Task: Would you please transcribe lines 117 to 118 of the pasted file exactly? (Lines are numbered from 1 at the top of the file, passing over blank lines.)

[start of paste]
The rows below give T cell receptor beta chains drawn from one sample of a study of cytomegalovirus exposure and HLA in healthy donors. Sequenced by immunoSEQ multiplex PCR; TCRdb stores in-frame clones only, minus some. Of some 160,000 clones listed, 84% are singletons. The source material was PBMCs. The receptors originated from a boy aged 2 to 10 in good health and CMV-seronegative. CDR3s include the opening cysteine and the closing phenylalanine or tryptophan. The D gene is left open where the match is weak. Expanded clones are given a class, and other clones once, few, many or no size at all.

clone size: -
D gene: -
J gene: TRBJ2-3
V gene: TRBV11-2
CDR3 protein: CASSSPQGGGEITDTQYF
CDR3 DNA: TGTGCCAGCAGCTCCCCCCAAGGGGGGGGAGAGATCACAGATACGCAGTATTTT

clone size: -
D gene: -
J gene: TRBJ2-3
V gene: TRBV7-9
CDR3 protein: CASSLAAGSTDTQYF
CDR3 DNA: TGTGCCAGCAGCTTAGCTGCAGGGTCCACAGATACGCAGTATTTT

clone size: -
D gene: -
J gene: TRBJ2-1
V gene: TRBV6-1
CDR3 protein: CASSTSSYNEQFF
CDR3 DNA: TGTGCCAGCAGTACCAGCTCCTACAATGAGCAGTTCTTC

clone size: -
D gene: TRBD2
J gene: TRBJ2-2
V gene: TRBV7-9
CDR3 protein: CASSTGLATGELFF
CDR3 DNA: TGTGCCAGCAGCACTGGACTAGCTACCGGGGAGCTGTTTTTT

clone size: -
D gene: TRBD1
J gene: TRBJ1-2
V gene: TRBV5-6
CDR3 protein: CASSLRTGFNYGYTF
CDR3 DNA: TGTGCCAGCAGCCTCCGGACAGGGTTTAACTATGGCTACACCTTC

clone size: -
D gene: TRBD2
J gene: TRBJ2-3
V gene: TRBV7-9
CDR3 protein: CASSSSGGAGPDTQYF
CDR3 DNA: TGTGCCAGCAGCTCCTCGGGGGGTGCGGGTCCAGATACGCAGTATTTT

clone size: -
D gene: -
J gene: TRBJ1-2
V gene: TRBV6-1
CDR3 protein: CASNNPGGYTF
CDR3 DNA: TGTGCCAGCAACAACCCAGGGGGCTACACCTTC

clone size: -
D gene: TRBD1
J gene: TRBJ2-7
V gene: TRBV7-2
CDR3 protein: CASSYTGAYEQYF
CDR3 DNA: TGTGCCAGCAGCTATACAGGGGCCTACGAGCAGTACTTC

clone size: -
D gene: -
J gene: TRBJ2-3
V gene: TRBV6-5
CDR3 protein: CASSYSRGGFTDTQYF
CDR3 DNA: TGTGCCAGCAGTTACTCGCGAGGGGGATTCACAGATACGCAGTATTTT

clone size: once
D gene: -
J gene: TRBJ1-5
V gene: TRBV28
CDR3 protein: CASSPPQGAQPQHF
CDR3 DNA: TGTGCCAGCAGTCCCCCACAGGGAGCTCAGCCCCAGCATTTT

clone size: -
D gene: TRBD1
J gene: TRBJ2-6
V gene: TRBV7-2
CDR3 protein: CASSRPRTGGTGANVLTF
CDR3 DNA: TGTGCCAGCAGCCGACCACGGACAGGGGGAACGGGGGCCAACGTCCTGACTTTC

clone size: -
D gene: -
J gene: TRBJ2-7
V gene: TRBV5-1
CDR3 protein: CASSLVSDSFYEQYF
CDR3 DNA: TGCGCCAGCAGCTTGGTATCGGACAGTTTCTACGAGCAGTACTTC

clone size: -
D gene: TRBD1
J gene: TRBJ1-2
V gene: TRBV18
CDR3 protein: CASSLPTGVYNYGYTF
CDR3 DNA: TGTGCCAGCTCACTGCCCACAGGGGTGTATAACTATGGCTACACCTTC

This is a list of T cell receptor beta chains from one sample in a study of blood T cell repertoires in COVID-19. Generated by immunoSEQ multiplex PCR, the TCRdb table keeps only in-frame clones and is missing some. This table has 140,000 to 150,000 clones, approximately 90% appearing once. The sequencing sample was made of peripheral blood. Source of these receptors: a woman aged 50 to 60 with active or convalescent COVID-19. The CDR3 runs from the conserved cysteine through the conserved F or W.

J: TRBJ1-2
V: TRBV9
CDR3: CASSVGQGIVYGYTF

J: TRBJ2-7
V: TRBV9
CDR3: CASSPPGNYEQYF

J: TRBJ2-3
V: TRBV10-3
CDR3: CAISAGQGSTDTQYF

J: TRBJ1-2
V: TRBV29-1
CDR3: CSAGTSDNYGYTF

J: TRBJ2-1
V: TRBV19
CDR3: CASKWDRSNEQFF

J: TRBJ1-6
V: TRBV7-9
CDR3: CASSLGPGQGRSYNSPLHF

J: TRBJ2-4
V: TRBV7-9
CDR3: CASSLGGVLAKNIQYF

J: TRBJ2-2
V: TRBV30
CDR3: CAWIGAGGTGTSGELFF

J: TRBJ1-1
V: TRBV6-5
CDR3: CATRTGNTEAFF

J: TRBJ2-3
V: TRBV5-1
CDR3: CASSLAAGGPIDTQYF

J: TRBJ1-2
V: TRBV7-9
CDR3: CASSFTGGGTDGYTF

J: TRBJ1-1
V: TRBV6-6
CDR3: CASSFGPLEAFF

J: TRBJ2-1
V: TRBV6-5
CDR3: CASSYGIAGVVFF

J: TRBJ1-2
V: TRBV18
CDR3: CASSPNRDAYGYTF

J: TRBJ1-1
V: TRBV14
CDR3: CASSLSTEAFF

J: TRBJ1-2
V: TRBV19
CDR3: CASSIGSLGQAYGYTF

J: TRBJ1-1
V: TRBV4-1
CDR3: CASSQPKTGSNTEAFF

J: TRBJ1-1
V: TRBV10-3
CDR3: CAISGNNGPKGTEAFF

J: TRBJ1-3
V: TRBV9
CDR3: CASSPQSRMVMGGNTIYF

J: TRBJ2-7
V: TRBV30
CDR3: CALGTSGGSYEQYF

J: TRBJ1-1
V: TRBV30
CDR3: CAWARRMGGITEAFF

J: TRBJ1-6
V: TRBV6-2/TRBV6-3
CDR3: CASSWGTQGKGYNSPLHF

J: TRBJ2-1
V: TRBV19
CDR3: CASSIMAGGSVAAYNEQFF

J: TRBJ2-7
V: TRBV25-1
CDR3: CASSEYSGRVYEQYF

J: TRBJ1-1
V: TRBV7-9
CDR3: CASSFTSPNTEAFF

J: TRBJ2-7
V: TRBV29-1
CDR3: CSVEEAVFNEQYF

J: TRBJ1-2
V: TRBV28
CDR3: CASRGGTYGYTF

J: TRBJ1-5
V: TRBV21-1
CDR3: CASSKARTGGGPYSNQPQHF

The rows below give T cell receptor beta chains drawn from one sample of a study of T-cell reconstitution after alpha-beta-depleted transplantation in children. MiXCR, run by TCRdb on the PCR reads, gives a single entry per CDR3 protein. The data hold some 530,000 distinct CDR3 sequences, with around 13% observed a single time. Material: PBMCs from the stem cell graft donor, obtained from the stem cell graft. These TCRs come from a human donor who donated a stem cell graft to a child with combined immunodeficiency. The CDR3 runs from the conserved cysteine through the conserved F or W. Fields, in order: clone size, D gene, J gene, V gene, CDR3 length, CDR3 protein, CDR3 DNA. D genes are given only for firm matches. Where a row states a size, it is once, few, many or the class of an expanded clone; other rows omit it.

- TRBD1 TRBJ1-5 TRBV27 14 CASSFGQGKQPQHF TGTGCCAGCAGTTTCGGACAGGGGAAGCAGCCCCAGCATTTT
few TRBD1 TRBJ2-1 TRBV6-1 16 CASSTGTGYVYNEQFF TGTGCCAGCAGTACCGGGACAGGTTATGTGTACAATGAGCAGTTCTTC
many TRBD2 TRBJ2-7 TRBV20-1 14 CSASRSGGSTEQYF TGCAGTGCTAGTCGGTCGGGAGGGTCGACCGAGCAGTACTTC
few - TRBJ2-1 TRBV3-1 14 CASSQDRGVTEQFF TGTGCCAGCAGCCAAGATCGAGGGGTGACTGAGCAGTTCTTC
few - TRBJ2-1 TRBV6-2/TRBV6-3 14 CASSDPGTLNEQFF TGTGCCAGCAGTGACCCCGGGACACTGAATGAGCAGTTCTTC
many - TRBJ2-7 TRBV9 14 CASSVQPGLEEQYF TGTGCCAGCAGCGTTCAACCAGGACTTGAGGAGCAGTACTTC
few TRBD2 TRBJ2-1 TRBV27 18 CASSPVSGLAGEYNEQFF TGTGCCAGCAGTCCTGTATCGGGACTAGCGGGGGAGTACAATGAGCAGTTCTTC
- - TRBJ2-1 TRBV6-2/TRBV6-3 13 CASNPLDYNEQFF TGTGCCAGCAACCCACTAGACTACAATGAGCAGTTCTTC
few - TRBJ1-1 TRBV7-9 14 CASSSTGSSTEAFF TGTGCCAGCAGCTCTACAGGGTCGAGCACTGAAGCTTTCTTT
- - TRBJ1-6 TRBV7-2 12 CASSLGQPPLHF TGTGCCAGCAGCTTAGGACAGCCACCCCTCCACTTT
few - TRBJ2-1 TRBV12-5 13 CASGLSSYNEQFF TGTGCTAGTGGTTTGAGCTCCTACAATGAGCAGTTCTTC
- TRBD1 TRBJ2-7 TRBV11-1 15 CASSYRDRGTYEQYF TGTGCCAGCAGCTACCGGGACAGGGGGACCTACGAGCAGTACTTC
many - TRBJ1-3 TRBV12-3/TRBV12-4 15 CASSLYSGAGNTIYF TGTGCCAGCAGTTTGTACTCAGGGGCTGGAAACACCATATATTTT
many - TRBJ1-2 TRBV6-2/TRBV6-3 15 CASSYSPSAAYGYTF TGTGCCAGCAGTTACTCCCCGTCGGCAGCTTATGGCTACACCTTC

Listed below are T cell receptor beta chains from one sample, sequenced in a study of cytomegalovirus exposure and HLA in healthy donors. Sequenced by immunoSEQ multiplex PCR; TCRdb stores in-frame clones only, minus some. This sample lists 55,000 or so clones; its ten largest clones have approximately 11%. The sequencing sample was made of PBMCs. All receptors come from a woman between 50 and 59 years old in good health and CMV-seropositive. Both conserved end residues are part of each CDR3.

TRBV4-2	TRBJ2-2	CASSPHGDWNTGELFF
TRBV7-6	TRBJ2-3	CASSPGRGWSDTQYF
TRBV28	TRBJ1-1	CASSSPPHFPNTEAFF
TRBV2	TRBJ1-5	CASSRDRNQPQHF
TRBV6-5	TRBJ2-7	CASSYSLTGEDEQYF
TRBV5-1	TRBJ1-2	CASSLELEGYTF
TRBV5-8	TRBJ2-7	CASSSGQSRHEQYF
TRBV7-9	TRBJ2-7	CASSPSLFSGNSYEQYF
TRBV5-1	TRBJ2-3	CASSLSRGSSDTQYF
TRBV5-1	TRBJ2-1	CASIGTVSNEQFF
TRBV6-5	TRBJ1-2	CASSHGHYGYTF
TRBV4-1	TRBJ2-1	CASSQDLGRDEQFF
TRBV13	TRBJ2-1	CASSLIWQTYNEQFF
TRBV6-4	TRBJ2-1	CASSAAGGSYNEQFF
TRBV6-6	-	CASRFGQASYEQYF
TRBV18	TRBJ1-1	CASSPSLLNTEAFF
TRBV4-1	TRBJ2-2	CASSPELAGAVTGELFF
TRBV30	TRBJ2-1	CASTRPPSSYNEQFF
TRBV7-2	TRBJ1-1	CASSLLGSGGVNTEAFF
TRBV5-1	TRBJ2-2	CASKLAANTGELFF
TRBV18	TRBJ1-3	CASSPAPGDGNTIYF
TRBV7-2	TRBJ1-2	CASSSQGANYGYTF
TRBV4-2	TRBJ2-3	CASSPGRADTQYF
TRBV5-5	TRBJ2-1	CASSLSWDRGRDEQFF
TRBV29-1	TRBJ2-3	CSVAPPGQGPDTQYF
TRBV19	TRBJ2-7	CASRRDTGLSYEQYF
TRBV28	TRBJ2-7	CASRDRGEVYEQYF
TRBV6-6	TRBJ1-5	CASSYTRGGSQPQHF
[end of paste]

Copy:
J: TRBJ2-1
V: TRBV6-5